The two most common automotive fuses are the glass style and blade-type
(known as Maxi Blade ATO, ATM or ATC). Glass fuses' amperage ratings are imprinted in tiny numbers on their metal ends or in a paper slip inside the glass tube. Blade fuses are color-coded for idiot-resistance (i.e., red is always 10 amps and so on).
There are 2 reasons why a fuse blows
- Short Circuit: This occurs when the electrical current can't follow its normal path for some reason and flows directly to ground. Because the shorter route offers less resistance, the current can generate heat that degrades wiring and/or damages electrical components.
- Overload: This occurs when the flow of the electrical current exceeds the wiring and/or equipment's capacity in the circuit. Two causes of overloads are too many components on one circuit or when one of the devices malfunctions. Like circuit breakers, properly functioning fuses protect the circuit by opening, blocking the current flow before it can damage electrical components.
All Fuses have Voltage Drop
A voltage drop across the fuse is usually provided by its manufacturer. There is a direct relationship between a fuse's cold resistance and its voltage drop value. Once current is applied, resistance and voltage drop of a fuse will constantly grow with the rise of its operating temperature until the fuse finally reaches thermal equilibrium or alternatively melts when higher currents than its rated current are administered over sufficiently long periods of time.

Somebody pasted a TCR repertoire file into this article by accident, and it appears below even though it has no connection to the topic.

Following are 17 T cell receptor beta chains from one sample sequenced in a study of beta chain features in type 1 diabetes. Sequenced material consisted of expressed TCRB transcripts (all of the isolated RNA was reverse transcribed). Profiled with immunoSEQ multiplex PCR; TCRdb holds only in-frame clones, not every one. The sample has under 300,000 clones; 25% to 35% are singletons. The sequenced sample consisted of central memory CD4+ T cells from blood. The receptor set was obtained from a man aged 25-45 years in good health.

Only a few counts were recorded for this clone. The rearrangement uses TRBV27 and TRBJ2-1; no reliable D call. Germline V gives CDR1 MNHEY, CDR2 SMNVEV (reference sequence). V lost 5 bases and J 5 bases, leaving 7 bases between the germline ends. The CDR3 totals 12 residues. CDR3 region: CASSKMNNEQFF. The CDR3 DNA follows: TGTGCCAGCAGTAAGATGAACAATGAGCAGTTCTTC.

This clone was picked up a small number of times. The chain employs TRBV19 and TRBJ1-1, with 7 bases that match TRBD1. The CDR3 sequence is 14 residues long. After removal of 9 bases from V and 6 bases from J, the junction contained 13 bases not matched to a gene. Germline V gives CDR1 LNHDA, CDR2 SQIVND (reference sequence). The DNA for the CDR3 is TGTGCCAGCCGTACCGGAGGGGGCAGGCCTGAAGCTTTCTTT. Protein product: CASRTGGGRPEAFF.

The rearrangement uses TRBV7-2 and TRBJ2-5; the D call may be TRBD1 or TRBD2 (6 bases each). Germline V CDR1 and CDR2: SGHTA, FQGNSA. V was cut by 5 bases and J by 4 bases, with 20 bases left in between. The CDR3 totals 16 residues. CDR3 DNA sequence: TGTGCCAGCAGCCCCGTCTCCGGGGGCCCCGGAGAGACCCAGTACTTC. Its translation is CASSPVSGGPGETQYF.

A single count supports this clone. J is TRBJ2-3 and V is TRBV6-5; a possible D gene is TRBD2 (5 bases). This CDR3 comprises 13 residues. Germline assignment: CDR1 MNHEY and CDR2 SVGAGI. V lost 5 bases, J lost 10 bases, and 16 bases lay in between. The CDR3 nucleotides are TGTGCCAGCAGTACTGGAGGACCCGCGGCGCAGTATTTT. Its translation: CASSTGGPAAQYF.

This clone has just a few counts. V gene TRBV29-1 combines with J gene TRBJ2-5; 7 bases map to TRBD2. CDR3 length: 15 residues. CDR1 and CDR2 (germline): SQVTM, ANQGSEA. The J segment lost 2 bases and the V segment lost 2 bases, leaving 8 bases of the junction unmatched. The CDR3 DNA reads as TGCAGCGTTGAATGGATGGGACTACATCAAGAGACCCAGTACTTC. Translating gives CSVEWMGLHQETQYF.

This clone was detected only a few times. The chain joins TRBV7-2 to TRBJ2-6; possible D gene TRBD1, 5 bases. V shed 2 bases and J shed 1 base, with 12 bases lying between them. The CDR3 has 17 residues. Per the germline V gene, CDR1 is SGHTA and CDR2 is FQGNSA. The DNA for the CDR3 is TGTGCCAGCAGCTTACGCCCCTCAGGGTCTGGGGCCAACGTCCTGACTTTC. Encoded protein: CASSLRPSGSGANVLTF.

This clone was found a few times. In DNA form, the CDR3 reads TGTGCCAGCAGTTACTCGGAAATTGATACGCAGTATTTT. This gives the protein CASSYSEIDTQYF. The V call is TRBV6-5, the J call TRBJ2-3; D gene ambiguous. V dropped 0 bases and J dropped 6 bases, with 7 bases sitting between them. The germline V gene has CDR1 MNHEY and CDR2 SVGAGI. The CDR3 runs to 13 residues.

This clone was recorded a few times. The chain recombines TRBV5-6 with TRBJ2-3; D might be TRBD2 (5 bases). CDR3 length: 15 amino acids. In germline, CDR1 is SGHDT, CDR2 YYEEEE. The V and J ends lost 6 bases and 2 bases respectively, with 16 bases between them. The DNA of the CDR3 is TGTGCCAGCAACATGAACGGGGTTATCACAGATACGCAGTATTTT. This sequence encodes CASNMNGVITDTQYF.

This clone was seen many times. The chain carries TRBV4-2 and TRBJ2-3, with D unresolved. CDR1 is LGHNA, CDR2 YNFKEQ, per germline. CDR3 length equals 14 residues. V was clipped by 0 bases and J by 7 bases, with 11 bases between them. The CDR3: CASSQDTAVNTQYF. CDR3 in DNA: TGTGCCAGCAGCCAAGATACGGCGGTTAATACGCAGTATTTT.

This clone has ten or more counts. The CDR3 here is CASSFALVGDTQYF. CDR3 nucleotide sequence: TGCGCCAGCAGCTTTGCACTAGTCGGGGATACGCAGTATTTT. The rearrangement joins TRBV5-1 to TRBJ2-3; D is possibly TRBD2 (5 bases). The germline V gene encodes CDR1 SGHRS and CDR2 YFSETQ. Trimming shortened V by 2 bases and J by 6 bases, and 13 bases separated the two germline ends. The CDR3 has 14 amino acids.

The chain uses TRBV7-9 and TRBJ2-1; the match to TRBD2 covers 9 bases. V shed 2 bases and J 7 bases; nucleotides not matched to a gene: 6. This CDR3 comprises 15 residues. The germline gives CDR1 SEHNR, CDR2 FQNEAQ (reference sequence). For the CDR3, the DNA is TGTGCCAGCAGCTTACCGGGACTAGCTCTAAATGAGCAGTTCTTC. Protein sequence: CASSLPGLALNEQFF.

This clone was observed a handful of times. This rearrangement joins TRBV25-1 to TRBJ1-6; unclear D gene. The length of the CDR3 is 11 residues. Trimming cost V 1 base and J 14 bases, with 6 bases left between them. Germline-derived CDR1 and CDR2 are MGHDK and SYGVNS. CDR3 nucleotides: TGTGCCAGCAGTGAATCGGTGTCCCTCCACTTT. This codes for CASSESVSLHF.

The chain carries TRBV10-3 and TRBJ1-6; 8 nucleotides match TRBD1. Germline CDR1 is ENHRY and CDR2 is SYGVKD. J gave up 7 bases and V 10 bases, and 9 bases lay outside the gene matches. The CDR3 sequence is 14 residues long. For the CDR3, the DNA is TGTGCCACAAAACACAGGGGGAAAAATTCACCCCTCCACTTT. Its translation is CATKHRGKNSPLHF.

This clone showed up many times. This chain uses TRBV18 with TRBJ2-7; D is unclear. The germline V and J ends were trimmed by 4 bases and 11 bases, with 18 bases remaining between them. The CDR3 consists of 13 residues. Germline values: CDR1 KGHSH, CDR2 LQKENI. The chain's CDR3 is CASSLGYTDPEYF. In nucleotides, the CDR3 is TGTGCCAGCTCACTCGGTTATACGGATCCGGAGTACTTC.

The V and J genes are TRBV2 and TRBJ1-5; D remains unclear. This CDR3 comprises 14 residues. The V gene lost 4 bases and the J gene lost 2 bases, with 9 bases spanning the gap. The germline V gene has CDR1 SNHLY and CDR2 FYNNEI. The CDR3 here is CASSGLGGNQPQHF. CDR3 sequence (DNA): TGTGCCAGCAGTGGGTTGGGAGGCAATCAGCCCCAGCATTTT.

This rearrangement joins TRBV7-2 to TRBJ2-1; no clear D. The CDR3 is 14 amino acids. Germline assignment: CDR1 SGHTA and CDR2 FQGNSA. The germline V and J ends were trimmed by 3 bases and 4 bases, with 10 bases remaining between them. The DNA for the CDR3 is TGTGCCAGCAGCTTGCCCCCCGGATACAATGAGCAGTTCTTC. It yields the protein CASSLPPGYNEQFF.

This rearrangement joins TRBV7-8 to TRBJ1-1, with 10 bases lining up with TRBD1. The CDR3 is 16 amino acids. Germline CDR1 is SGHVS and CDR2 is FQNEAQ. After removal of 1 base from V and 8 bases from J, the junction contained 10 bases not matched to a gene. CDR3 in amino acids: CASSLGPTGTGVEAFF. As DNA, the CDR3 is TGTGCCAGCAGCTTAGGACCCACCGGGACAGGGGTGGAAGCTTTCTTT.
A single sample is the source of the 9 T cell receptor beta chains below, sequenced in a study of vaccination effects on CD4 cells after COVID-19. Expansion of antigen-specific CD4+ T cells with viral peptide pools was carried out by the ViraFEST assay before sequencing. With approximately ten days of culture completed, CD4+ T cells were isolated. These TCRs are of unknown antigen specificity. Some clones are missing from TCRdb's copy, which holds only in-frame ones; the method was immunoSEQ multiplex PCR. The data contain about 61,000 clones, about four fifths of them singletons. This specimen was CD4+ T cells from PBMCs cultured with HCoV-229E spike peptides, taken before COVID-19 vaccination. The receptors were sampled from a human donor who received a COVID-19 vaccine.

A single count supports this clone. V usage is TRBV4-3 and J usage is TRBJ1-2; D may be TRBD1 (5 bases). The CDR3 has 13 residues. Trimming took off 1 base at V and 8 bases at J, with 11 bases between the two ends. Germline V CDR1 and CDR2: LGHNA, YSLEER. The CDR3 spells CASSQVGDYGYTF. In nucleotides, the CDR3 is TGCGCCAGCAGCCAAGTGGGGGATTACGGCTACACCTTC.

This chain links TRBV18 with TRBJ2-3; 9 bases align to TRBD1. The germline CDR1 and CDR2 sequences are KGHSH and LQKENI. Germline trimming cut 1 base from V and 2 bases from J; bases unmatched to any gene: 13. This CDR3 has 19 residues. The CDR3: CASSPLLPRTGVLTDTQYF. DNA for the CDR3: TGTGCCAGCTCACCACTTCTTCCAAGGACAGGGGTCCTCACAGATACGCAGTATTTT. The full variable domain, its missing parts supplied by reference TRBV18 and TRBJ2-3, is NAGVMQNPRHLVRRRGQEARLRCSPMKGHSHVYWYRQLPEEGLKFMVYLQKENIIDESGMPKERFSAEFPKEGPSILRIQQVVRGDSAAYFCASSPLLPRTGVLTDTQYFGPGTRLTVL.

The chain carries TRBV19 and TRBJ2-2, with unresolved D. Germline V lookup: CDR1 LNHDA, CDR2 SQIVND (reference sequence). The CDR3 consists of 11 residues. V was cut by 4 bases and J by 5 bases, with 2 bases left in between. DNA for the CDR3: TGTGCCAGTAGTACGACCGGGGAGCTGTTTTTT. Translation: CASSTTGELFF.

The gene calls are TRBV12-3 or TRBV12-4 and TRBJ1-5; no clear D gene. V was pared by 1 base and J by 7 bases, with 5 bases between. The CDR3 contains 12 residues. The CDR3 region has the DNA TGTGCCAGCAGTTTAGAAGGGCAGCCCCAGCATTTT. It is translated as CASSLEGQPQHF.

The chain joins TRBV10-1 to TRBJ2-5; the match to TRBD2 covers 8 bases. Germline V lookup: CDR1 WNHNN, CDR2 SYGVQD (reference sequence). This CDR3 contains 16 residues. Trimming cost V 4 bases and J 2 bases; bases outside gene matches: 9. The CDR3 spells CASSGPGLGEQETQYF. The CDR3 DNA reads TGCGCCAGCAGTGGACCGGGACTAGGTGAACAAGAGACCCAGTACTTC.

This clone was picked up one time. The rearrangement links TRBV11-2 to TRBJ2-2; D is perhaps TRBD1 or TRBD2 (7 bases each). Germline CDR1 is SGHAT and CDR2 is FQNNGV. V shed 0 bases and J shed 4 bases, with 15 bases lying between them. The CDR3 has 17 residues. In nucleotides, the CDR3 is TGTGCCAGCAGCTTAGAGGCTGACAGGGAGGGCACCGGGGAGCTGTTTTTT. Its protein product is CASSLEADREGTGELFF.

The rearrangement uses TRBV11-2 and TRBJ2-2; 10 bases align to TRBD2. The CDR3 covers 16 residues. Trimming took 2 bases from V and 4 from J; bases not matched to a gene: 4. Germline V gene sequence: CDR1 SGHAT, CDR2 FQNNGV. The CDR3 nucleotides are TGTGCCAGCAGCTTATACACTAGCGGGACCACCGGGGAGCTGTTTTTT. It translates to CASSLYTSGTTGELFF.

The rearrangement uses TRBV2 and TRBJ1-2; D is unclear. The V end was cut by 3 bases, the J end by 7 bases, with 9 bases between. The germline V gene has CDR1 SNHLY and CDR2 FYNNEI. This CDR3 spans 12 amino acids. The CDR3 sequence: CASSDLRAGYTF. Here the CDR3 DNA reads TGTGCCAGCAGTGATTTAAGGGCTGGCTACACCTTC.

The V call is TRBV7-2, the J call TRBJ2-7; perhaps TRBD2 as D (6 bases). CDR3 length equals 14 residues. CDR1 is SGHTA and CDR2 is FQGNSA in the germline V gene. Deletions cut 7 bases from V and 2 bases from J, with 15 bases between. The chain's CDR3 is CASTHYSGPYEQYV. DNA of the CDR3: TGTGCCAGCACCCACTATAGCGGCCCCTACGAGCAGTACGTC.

What you need to know about the difference between Glass and Blade Fuses
Blades type fuses are generally rated for blow current; i.e 15amp is the maximum current the fuse will take before blowing
Lucas (glass) fuses show continuous rating which is roughly half the blade fuses blow rating,but some are dual marked showing continuous and blow.
So caution is needed if your thinking of making a custom loom incorporating a blade type of fuse box, and taking out a old glass type fuse, fuse box.
Conditions when fuses blow
As listed above there are 2 main reasons why a fuse blows 1. Short Circuit 2. Overload
There is a 3rd reason why a fuse can blow.
Fuses age just like everything else. Over time, they will fail. So a blown fuse is not always an indicator that there is something wrong with the power circuit.
But if the inside of the glass fuse is black color or darkened, and there is no trace of the fuse element (the center connector), you know that there was a major short circuit somewhere in the circuit
But if a fuse is replaced and it blows straight away don't try a 3rd investigate why!
Never replace a Blown Fuse with one of a higher rating, find out the reason it blew. If you replace the fuse with one of a higher rating you risk a wiring loom/component fire
Also worth mentioning is its standard practice to run the fuses at 75% of there load limit
Edited by KernowCooper, 08 August 2013 - 03:11 PM.